The immune system might play an important role in the development of postpartum depression after a stressful pregnancy, new research suggests.
Areas of the brain responsible for mood regulation showed signs of inflammation in the study, which used an animal model of postpartum depression to examine the possible connection between the immune system, the brain and the disorder. The study by researchers at The Ohio State University was presented Nov. 6 in San Diego at the annual Society for Neuroscience meeting.
“Postpartum depression is understudied and, as a result, remains poorly understood,” said lead author Benedetta Leuner, an associate professor of psychology at Ohio State.
“Gaining a better understanding of the factors that contribute to this serious and prevalent disorder will be key to finding ways to better help women who are struggling.”
Postpartum depression is common after childbirth — about 15 percent of all new mothers will experience the disorder, which has a variety of symptoms including prolonged depression, difficulty bonding with the baby, overwhelming fatigue and hopelessness.
“At least a half million women in the U.S. each year suffer from postpartum depression, and that is probably a low estimate. It’s surprising how little we know about how it arises,” Leuner said.
Previous research has focused primarily on potential hormonal explanations for postpartum depression, though some earlier work has been done on the immune system. In those studies, scientists have looked at signs of inflammation in the blood and found mixed results.
This study looked at the medial prefrontal cortex, a mood-related brain region previously implicated in postpartum depression.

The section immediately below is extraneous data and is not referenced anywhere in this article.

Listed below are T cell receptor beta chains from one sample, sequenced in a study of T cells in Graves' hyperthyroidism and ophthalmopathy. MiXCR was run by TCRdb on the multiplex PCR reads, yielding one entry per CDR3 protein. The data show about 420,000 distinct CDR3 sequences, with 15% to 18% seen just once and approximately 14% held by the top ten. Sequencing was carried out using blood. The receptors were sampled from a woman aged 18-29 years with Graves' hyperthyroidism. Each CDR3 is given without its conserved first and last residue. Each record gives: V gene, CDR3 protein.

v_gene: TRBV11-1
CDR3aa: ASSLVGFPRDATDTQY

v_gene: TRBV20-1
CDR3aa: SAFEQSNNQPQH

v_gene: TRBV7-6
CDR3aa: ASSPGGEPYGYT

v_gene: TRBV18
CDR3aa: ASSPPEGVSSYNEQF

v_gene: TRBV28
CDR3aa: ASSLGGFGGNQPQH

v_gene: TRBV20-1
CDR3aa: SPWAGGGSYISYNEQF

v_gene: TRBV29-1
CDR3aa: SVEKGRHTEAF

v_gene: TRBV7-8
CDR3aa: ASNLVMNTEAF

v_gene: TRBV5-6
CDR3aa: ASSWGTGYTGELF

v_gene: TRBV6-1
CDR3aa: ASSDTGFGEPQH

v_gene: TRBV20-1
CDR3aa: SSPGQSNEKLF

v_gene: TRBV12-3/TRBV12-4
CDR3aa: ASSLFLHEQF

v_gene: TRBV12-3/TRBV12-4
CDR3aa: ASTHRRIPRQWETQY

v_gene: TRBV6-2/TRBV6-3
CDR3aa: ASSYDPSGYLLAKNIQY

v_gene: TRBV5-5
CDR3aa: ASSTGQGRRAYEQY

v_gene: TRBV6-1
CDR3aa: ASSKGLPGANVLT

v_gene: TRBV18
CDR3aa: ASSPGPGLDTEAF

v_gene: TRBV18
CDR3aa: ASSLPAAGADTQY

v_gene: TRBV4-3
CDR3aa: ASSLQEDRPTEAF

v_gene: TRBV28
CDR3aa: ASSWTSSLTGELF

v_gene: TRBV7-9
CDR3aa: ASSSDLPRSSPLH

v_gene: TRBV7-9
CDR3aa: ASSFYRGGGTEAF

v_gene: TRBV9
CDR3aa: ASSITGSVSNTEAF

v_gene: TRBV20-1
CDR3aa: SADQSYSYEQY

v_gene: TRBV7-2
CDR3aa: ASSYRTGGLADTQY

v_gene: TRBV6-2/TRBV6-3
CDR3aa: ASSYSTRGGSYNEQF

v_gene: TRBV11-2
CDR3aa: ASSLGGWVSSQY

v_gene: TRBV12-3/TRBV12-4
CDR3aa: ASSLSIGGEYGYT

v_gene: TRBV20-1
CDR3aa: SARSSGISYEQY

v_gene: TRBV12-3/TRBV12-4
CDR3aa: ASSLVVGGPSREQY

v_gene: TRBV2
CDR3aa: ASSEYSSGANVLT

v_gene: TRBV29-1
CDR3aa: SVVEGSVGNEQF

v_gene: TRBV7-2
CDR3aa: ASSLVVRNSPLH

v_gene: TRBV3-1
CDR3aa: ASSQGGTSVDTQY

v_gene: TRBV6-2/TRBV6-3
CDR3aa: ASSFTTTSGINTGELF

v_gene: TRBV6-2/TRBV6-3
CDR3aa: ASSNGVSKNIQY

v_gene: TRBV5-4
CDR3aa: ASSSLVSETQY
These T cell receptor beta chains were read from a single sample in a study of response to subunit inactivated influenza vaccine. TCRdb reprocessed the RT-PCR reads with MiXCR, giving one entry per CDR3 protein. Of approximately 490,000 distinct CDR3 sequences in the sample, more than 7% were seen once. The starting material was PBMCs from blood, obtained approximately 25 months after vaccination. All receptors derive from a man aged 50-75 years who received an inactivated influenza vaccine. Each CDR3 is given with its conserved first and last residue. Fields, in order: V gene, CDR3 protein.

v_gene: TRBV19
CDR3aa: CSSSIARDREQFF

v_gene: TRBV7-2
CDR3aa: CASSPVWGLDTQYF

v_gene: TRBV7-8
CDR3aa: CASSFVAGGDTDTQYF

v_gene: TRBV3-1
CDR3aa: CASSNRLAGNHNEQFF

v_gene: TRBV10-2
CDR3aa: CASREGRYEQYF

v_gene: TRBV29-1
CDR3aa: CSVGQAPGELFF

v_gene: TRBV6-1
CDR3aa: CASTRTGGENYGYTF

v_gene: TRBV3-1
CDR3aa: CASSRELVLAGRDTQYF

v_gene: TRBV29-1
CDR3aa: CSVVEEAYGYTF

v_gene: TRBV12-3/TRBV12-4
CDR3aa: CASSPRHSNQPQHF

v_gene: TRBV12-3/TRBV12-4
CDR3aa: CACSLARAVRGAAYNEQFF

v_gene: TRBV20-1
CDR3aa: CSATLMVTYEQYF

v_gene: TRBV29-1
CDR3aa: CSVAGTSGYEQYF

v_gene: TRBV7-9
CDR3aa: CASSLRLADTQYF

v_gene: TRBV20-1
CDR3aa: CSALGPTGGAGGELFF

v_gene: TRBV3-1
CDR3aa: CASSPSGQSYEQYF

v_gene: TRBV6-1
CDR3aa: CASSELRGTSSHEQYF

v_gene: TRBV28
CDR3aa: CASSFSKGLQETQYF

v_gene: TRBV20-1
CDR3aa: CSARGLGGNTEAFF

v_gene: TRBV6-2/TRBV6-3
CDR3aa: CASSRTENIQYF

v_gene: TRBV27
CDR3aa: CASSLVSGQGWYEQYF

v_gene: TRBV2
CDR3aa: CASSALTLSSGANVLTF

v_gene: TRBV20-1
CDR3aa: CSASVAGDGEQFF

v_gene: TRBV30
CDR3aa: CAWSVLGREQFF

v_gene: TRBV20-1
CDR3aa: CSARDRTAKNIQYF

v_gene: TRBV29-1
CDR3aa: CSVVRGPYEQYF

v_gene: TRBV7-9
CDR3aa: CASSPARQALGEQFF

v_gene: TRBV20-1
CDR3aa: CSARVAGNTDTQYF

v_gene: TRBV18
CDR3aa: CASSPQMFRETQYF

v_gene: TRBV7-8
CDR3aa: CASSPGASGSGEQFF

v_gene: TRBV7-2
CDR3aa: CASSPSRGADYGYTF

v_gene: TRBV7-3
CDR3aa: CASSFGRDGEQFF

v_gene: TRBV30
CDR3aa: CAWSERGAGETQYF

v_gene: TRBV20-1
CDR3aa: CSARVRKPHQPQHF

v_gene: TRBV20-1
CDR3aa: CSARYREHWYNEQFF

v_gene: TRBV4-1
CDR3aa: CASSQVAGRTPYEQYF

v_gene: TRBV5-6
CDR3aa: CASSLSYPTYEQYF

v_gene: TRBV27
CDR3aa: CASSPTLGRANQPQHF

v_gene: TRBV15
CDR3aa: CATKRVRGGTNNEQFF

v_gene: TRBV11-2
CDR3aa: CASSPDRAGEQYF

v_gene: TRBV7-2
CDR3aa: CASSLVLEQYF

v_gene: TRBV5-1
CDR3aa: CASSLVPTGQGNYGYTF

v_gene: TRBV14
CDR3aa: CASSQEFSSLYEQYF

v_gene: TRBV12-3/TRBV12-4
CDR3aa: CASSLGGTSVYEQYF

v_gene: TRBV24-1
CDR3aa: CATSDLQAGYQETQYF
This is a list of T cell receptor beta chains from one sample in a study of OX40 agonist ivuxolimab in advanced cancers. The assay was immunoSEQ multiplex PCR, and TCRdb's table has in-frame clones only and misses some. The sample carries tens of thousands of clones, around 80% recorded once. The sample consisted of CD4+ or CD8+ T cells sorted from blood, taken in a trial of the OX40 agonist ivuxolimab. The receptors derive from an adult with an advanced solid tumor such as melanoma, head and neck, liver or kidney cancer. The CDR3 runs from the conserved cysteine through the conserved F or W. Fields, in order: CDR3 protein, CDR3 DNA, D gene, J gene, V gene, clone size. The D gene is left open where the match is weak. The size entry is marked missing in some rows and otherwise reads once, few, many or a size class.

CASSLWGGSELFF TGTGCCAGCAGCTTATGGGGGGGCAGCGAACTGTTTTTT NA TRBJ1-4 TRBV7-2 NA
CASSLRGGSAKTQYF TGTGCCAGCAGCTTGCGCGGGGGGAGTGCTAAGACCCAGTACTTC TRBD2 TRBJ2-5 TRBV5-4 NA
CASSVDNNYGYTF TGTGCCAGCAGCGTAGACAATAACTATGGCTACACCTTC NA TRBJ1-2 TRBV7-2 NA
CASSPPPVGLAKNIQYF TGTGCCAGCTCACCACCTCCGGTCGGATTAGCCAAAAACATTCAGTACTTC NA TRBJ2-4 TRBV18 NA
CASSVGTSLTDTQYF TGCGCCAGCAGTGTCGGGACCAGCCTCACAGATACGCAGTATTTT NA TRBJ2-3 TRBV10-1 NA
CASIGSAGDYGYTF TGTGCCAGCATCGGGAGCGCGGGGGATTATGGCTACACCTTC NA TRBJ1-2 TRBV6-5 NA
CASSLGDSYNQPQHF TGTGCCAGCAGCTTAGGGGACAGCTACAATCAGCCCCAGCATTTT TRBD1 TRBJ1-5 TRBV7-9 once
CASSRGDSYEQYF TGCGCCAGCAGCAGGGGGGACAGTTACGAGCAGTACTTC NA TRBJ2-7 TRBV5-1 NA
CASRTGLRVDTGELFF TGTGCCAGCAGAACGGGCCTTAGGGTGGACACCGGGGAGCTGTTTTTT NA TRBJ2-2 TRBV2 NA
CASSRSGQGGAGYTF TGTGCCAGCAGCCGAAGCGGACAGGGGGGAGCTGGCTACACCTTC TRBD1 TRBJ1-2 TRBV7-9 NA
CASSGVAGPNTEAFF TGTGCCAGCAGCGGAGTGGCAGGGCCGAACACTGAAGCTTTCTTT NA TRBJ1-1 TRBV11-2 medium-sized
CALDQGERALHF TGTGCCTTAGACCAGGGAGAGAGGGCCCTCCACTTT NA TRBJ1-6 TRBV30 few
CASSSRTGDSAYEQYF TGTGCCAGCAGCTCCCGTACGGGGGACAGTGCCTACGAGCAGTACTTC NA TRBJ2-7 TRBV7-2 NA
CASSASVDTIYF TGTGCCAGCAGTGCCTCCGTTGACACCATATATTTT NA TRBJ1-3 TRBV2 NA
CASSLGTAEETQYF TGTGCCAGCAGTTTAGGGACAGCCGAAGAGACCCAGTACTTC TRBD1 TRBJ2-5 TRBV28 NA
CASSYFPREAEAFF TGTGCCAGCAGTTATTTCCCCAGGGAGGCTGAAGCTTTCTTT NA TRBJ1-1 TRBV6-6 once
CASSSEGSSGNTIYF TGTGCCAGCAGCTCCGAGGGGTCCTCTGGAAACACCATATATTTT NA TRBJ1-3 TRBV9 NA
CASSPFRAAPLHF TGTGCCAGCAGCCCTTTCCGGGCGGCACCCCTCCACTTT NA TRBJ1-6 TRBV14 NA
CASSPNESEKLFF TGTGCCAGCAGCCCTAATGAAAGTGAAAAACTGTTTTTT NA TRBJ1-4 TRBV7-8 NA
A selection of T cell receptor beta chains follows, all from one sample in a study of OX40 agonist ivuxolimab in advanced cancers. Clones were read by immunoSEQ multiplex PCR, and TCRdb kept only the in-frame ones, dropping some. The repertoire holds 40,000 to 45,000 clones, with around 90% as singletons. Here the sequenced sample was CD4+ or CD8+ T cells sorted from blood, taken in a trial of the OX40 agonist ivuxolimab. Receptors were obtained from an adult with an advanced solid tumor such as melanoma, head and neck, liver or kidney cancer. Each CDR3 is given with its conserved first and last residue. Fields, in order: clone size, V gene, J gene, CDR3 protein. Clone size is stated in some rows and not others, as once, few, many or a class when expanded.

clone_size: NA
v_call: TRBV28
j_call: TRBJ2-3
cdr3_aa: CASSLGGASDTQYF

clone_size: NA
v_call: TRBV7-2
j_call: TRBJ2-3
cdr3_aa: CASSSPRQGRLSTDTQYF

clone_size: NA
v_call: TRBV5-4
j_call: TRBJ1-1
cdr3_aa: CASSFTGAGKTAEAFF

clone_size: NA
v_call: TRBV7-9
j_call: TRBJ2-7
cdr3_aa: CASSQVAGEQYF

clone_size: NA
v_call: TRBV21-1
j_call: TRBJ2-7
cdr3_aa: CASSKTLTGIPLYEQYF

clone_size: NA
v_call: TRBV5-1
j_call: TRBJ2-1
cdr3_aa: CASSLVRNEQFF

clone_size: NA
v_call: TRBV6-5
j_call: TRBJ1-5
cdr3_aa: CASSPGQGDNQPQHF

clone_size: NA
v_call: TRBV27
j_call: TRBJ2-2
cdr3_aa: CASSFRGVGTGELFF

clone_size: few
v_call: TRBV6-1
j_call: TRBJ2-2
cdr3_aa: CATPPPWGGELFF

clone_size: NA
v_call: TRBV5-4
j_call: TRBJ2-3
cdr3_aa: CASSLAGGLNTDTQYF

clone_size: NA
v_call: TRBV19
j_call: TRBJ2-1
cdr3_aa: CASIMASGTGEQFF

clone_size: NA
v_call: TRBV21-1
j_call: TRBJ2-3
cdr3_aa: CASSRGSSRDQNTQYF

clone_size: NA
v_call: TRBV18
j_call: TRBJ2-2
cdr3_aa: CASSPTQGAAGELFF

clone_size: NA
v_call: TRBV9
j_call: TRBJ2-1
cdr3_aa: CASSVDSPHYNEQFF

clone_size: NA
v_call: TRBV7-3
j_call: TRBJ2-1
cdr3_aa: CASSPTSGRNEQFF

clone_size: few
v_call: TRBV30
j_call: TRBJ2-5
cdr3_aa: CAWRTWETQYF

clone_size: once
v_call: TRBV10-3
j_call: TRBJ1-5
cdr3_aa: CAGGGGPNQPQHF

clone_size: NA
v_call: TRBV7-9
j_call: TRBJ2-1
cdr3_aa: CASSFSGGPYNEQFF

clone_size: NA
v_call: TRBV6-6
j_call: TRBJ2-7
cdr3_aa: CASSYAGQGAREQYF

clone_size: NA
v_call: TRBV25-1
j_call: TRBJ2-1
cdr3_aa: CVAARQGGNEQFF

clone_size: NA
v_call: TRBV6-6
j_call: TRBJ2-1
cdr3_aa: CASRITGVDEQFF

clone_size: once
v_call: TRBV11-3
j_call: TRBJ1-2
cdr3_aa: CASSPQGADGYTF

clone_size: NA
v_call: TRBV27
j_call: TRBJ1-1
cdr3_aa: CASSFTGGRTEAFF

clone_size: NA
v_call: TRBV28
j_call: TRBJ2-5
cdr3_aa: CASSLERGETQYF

For the experiment, rats were stressed during pregnancy to mimic a well-known risk factor for postpartum depression in human mothers. Similar to behaviors seen in women with postpartum depression, the stressed animals exhibited decreased attentiveness to their pups and depression- and anxiety-like behavior during various tasks.
And, unlike unstressed comparison animals, the stressed rats had higher levels of inflammatory markers in their brain tissue, Leuner said. Furthermore, the researchers found evidence that the stress might lead to changes in how certain immune cells in the brain — called microglia — function.
Study co-author Kathryn Lenz, an assistant professor of psychology at Ohio State, said she has become increasingly interested in the role of the immune system and its subsequent effects on the brain in mood disorders, including postpartum depression.
“It was especially interesting that we found no evidence of increased inflammation in the blood, but we did find it in this area of the brain that is important for mood regulation. We’re really excited because this suggests that inflammation in the brain may be a potential contributor to postpartum depression,” Lenz said.
“Eventually, this might provide a better target for treatment, whether through medication or other techniques such as meditation, diet and stress reduction,” she said.
“Postpartum depression is debilitating and can negatively impact the whole family. We are hopeful that this and future research will improve the lives of women and those around them,” Leuner said
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